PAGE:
What Device Manufacturers Can Learn From FDA’s Inspection Data
Medical device quality managers that don’t want to wind up a statistic in a future FDA report on quality deviations should dig deeply into the agency’s recently released report on inspections, Form 483s and warning letters, says Michael Gaba, a partner in the law firm Polsinelli.
The agency released CY2016 Annual FDA Medical Device Quality System Data Inspections, FDA Form 483 Observations, and Warning Letter Citations, says Gaba, to give companies a peek into data collected by the FDA during inspections so they can see what’s happening across the regulated industry.
The report “lets you see trends, which can show you potential problems that you should be focusing on because the odds are that you too will find yourself in the same bucket of deviations,” says Gaba, who will present an FDAnews webinar on lessons from the FDA report August 9.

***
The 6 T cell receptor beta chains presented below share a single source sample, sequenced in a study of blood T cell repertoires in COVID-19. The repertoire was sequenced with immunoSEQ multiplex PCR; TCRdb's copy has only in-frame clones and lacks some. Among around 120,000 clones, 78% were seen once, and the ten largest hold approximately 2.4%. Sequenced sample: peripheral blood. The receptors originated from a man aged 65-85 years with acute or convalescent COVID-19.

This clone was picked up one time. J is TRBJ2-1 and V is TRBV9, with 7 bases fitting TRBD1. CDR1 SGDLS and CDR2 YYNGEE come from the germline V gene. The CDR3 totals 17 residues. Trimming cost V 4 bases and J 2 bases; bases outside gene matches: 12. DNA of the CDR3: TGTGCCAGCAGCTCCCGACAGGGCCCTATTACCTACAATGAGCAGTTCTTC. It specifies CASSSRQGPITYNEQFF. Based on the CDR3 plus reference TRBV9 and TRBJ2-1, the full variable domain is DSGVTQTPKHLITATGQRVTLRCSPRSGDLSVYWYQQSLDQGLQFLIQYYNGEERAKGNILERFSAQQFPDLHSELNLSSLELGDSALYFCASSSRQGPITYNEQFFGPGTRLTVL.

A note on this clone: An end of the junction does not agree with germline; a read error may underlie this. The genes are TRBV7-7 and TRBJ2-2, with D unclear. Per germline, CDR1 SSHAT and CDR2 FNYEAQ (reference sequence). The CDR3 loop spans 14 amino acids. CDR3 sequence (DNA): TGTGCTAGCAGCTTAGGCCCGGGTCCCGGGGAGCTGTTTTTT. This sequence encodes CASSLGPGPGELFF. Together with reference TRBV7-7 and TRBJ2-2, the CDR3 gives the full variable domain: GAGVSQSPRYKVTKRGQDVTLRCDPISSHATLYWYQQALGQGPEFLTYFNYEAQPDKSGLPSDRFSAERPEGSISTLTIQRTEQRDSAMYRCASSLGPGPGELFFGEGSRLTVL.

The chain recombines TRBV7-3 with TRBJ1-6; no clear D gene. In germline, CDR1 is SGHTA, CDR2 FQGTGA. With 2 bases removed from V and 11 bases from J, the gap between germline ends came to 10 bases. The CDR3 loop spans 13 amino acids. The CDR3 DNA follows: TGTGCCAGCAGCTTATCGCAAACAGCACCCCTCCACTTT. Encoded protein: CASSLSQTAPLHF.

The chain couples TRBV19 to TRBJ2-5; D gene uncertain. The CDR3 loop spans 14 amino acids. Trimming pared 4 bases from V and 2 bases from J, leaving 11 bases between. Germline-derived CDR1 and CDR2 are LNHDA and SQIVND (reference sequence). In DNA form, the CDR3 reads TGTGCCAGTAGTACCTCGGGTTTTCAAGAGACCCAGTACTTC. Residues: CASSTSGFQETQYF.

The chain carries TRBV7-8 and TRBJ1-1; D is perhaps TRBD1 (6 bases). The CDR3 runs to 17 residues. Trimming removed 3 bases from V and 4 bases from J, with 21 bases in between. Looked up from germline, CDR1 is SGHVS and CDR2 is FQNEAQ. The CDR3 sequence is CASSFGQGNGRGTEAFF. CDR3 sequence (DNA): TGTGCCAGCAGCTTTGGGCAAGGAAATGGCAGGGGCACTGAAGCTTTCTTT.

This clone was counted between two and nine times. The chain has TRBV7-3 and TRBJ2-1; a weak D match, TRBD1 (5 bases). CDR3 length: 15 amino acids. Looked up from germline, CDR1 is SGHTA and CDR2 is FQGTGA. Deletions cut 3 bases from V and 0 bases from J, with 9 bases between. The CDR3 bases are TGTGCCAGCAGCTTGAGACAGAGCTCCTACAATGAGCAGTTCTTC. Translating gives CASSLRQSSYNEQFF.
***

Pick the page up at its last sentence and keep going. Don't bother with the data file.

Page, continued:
For example, he says, it’s helpful for foreign companies to know foreign inspections increased while domestic inspections decreased. It’s also helpful to know that foreign companies got slapped with an Official Action Indicated (OAI) after an inspection 12 percent of the time, when domestic companies got OAIs 7 percent of the time.
“U.S. companies seem to be doing a better job getting it right,” says Gaba, which he added may be a function of their having been in the market and subjected to FDA regulations for longer.
Companies in China, Germany and the United Kingdom should take heed, as they are the companies most often getting OAIs.
In 2016, FDA issued 854 Form 483s, and 3,027 Form 483 observations were cited for 21 CFR 820 (Quality System regulation) deficiencies. Two thirds of those observations fell into the categories of Corrective and Preventive Action (CAPA) and Production and Process Controls (P&PC). CAPA and P&PC continue to be the most frequently observed and cited quality subsystems.